While the country is battling with the menace of illegal mining, government has yet again issued a public health alert about the consequences of this illegal activity – not only to the environment at large, but also to the health of humans.
A terse circular signed by the Minister of Information, Mustapha Hamid, warned of the dire consequences from artisanal and small-scale mining – saying how it exposes mining communities to potentially dangerous levels of toxic metals such as mercury, lead, cadmium and other dangerous metals.
This is no laughing matter, as mercury pollution has been observed in Tarkwa, Obuasi, Talensi and Nabdam mining communities in both the Eastern and Upper East Regions respectively. CSIR research has evaluated concentrations of metals in drinking water to levels exceeding the World Health Organisation (WHO) limits.
These result in afflictions like birth-defects and is also attributed to the growing levels of cancer detected in and around mining communities. Therefore, it is in the interest of all to ensure that such crude methods of gold recovery are banished and forbidden.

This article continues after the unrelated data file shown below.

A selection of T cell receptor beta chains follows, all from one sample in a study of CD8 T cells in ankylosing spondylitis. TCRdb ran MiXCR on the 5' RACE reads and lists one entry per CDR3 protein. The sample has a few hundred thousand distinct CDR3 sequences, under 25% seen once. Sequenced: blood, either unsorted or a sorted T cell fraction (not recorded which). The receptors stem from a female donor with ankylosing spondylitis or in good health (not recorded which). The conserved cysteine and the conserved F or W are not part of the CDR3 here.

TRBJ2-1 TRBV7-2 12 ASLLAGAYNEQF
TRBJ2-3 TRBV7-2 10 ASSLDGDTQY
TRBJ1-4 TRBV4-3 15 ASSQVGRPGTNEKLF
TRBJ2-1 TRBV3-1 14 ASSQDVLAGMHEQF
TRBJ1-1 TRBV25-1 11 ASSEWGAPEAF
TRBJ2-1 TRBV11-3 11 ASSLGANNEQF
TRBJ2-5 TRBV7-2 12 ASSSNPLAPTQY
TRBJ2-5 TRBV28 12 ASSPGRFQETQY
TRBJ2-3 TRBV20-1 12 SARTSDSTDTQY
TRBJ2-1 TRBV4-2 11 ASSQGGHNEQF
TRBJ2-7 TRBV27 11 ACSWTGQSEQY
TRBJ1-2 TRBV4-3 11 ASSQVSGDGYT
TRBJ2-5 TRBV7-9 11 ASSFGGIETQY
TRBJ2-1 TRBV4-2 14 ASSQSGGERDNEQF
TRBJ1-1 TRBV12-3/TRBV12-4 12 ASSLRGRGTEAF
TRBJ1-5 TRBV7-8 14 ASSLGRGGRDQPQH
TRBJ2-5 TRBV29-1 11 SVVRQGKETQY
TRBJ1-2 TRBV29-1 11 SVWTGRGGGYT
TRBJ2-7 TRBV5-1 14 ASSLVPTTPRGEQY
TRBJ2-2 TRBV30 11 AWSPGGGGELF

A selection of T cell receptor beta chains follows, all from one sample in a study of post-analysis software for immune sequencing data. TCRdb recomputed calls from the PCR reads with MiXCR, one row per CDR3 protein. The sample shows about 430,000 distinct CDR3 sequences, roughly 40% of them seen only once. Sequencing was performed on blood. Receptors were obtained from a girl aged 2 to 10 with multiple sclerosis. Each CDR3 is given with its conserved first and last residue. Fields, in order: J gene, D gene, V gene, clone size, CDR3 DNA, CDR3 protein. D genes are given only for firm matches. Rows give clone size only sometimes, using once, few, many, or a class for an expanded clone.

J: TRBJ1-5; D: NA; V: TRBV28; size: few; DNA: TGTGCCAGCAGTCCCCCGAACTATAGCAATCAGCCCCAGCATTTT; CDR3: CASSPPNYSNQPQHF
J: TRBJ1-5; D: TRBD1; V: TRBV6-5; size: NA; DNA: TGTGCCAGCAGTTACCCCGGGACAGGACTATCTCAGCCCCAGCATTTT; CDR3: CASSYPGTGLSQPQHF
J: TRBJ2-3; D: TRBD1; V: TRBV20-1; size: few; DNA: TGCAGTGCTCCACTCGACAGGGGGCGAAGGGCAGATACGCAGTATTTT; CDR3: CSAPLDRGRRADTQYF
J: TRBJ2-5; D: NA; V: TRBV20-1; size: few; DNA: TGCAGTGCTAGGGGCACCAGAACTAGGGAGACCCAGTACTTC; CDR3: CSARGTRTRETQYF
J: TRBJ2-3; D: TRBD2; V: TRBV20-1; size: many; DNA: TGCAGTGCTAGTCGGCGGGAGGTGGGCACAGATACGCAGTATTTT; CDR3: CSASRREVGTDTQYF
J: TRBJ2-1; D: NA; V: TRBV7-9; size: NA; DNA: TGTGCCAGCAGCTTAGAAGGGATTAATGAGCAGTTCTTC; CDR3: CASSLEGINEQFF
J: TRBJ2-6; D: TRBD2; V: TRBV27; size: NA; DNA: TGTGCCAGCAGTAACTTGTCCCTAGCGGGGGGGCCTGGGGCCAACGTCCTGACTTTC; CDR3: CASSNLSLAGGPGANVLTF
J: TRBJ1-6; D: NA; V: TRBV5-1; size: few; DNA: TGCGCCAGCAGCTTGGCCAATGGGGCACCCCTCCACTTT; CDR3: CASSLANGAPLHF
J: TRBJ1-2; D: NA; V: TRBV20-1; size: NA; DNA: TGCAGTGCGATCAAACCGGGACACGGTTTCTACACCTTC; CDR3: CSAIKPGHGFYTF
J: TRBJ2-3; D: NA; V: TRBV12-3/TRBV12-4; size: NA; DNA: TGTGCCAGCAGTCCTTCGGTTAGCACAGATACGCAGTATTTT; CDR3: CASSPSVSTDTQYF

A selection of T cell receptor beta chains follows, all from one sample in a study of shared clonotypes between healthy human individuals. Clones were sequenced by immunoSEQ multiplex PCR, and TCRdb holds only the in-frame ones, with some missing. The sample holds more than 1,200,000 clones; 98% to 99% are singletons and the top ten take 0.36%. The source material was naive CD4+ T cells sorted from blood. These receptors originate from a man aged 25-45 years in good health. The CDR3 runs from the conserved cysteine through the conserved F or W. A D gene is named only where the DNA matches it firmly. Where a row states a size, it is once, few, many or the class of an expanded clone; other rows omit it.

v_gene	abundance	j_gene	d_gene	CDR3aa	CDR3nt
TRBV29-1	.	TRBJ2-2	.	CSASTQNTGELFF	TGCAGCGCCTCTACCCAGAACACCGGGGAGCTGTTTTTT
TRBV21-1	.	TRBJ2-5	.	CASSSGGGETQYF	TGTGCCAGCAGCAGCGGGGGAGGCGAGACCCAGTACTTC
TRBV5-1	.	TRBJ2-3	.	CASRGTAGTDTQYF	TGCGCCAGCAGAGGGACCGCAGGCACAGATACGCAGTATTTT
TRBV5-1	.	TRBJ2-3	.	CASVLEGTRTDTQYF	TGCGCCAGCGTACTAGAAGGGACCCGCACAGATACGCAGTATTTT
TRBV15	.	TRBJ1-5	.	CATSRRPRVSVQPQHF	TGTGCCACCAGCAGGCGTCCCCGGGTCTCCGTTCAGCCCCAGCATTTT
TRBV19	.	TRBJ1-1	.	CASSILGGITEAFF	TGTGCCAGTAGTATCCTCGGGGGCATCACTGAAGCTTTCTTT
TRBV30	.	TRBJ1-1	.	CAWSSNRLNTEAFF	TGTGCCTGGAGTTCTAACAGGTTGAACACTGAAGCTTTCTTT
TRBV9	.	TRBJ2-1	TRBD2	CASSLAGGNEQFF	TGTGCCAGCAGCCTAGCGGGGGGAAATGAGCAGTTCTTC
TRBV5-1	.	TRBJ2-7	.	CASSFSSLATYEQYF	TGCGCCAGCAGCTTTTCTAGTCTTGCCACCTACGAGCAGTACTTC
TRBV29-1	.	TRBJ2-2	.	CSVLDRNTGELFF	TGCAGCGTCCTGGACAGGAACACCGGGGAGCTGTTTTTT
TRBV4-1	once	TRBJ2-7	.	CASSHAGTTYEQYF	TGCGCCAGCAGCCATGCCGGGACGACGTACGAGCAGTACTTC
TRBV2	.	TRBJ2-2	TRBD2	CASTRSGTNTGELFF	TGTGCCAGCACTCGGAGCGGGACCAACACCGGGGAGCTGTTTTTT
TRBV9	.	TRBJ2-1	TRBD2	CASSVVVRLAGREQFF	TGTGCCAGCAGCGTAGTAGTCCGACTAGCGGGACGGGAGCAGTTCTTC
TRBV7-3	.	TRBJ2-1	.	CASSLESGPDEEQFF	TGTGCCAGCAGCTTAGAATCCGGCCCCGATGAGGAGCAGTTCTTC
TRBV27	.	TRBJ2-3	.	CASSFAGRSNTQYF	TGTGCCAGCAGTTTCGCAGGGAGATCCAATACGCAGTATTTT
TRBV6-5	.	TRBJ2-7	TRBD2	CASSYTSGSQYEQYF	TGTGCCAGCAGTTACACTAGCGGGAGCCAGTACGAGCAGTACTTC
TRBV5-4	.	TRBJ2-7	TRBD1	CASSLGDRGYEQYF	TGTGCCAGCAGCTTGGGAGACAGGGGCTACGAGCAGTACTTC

It stands to reason that the fight against illegal mining activities is equally to protect human health as well as preserving the environment. It is well and good that government has released a statement indicating the health hazards associated with small-scale and illegal mining.
However, our concern is that those engaged in the act are not really interested in the health problems associated with illegal mining but rather interested in winning gold and making a fortune. Therefore, whatever statement is released by the Ministry of Information will be secondary to them. Once they can win gold they will have solved their financial problems, period!
Thus, to win over these illegal miners a lot of education needs to be done with vivid examples of the consequences from employing toxic metals to aid in the extraction of gold shown them, so that they may have a change of mind.
We say this with the view that learned or literate persons, upon reading the statement, will grasp the full extent of the damage these chemicals cause to human health. But, on the other hand, an impoverished, semi-literate illegal miner would consider making money a priority, and therefore not be moved to stop whatever activity s/he is engaged in.
Therefore, the public education aspect of the campaign must be sustained by all opinion leaders, health officials and chiefs – including political appointees.